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Building the Probe Droid

By Tony Agustin - images & text © 2003

Scale: 1/6
MSRP: Out of production; only release limited

This was SMT's resin kit production of the Probot from the Empire Strikes Back. The 1/6 scale kit went for about $80 and was limited to about 100 kits I believe. Itıs been long since out of production.

I had bought this kit over a year ago and started construction almost immediately.

I found the kit needed a lot of added improvements to get it to look right, so I added extra detailing to beef up the underside and and added an extra 'eye' to the head/turret area. The neck attachment had to be raised a bit to get the head/turret to clear it's own laser when rotating.

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The actuator hinges and the actuators themselves on the arms were redone with styrene rod tubing.

Eventually I lost enthusiasm for the project and shelved it. Rebuilding the arms really burnt me out.

Seven months later I had the idea of making a diorama of a Probot rising out of it re-entry pod about to go on about it's mission. I couldn't find any photos of the re-entry pod and what drawings I did find, I really didn't like. This time the re-entry pod would be of my own design and I would be using found objects to create it.

Plastic bathroom kickbuckets and clear craft bowls from a local Bed Bath & Beyond provided the basic parts to the pod. Another trip to 'American Science and Surplus' provided several small items to be used as well.

Left over castings from past projects provided the extra detailing.

The base was a box-like structure constructed out of hardboard and epoxied together. I built the snow up from styrene insulation foam secured with a hotglue gun. I covered the foam with a thick mixture of lightweight spackling and Future Floorwax to simulate the final snowy texture.

This model won a Silver award and also a sponsored award for Best SF Vehicle/Mecha at Wonderfest 2003.

Image: I found the kit needed a lot of work to get the detailing up to snuff, so I found some great references in this very large book called The Star Wars Chronicles.

Image: The neck base where the head/turret rotates was extended a bit with sheet styrene.

Image: Additional optic sensors were added to the head and the laser on the body detailed with bits of styrene

Image: The actuators for the manipulator arms were redone.

Image: The manipulators arms were detailed out and new hinges were made to accept the actuators.

Image: The details of the kit were very simplistic so extra eyecandy greeblies were added to the undercarriage of the main body.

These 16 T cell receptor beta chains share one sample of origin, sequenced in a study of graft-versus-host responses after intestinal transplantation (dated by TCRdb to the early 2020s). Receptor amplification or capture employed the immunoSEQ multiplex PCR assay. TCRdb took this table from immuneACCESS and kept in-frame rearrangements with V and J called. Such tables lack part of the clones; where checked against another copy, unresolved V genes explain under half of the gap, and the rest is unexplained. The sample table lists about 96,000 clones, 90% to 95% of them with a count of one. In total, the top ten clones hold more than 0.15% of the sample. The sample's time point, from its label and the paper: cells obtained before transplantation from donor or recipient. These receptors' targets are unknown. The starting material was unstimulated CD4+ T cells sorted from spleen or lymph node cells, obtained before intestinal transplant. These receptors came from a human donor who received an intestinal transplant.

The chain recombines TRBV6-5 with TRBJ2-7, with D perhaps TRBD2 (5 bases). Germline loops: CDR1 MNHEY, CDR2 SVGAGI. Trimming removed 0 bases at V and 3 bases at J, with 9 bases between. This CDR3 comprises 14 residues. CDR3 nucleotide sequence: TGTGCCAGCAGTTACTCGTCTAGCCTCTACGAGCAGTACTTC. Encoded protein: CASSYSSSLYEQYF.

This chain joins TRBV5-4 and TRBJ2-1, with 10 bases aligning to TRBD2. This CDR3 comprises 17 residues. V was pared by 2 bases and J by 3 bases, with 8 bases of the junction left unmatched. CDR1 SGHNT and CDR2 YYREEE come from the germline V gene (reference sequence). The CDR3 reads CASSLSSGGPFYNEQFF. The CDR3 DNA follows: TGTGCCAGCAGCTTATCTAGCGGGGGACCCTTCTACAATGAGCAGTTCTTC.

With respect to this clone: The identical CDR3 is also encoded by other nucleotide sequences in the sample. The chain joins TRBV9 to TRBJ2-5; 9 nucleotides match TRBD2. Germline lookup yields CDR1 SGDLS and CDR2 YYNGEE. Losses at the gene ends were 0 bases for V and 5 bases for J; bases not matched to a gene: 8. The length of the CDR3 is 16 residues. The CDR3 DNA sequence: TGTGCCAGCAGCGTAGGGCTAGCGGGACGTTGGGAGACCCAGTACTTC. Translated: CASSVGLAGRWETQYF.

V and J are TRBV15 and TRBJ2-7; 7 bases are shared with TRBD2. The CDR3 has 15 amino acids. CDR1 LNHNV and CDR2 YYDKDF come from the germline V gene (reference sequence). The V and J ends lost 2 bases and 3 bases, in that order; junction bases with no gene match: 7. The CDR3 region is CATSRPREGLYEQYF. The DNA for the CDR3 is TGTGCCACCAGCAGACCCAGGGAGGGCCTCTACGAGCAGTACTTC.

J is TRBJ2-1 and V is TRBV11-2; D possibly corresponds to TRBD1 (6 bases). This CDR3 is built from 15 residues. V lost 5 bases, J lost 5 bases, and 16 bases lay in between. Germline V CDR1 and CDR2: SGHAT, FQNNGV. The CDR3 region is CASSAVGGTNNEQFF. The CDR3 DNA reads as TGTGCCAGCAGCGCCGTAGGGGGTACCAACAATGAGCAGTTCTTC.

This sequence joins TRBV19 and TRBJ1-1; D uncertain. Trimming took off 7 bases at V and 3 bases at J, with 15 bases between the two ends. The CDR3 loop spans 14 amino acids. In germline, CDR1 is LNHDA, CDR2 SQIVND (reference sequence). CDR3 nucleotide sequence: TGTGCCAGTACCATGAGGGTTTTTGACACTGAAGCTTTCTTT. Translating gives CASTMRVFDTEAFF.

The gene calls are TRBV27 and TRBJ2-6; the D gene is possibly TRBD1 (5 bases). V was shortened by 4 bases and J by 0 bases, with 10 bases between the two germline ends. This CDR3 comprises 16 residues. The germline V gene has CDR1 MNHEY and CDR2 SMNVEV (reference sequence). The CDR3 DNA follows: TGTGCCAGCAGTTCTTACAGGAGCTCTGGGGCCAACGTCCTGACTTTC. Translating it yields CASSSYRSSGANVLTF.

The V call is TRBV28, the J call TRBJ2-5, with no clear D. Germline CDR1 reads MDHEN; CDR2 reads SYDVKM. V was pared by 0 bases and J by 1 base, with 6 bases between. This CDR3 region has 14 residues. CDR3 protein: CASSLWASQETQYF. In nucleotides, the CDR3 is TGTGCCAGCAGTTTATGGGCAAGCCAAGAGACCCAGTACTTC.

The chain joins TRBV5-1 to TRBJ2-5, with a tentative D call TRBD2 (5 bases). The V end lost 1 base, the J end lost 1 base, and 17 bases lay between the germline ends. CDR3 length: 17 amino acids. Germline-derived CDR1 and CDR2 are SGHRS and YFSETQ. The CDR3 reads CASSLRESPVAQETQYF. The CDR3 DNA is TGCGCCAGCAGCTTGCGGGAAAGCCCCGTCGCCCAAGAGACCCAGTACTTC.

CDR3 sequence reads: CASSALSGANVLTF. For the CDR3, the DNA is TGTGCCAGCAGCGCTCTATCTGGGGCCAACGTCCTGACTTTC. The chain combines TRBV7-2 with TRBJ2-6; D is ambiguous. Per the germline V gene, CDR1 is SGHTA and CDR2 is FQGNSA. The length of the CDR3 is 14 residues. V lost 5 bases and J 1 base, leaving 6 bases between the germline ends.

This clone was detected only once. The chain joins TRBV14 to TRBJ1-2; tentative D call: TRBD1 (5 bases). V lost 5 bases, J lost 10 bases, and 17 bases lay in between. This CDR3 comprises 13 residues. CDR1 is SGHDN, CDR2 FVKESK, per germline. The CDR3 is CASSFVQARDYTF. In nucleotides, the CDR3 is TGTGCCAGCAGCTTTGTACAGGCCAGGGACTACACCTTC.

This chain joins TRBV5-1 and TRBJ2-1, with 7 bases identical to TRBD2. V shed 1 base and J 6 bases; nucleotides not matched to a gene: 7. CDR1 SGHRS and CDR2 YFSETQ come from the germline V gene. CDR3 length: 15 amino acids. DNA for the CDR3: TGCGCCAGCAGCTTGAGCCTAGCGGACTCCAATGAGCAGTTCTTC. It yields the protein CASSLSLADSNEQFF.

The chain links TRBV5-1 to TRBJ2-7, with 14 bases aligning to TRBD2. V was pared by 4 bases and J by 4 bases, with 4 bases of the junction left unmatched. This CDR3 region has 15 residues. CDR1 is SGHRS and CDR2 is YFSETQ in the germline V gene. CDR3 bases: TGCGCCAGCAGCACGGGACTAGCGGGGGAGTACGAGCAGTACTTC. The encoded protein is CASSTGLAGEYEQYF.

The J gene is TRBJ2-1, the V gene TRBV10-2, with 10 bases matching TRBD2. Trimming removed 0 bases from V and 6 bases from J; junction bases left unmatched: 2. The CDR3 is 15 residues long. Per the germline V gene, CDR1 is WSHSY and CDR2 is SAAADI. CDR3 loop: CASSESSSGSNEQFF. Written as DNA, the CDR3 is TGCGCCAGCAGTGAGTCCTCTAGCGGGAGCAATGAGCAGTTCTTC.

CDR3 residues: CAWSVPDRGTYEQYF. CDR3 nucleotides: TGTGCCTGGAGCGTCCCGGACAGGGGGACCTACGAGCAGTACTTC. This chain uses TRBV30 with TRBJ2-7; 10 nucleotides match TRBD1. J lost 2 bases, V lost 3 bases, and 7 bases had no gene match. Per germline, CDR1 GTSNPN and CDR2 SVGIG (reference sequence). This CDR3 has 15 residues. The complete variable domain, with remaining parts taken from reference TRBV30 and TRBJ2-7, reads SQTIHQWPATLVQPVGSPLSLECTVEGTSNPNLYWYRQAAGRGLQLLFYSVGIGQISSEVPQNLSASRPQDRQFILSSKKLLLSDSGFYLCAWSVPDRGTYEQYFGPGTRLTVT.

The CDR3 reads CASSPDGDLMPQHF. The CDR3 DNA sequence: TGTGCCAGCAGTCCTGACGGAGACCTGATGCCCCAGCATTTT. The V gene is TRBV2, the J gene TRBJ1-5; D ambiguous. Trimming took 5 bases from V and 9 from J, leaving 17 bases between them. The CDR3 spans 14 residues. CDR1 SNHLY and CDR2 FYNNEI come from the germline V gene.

Image: Black Krylon primer was sprayed on the kit. I think it was at this point I shelved the project.

Image: Seven months later the idea of making a serious diorama re-energized me once again. This time I wanted the Probe Droid rising out of its half buried re-entry vehicle. A trip to Bed Bath and Beyond yielded a plastic children's Kick Bucket and a clear craft bowl.

Image: An empty snow globe cylinder from American Science and Surplus. 3 were needed.

Image: The snowglobe cylinders were halved and trimmed to fit. Again 3 had to be made.

Image: The halves were now attached to the bowl.

Image: A halved part of the kickbucket and some detailed spheres were dryfitted to add interest to the inside.

Image: Some Alumilite castings were made for more mechanical details.

Image: Coming together.

Image: I primed the pod and the Probot was test-fitted on its gimbaled support.

Image: A wedge shape base was constructed out of hardboard. The pod was secured with screws from the bottom.

Image: Snow had to be replicated but I didnıt know how to go about doing it. I didnıt want to use plaster or baking soda because it didnıt look ight to me and wasnıt permanent enough, so I made up the following: To start off, styrene insulation foam was cut into little wedges and hot glued in place. This became the understructure for the snow.

Image: Lightweight spackling was spread evenly onto the surface of the foam with an artist's trowel.

Image: The result. But wait.......

Image: ......a concoction of my own invention: Lightweight spackling and Future floorwax. Crumbly chunks of insulation foam was mixed in.

Image: Itıs still wet, but the effect of displaced snow is taking shape.

Image: The final result. Iım not sure how permanent this technique is but so far itıs still holding up.

Please note that the opinions expressed in this article are those of the reviewer.
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This page copyright © 2003 Starship Modeler™. First posted on 15 October 2003.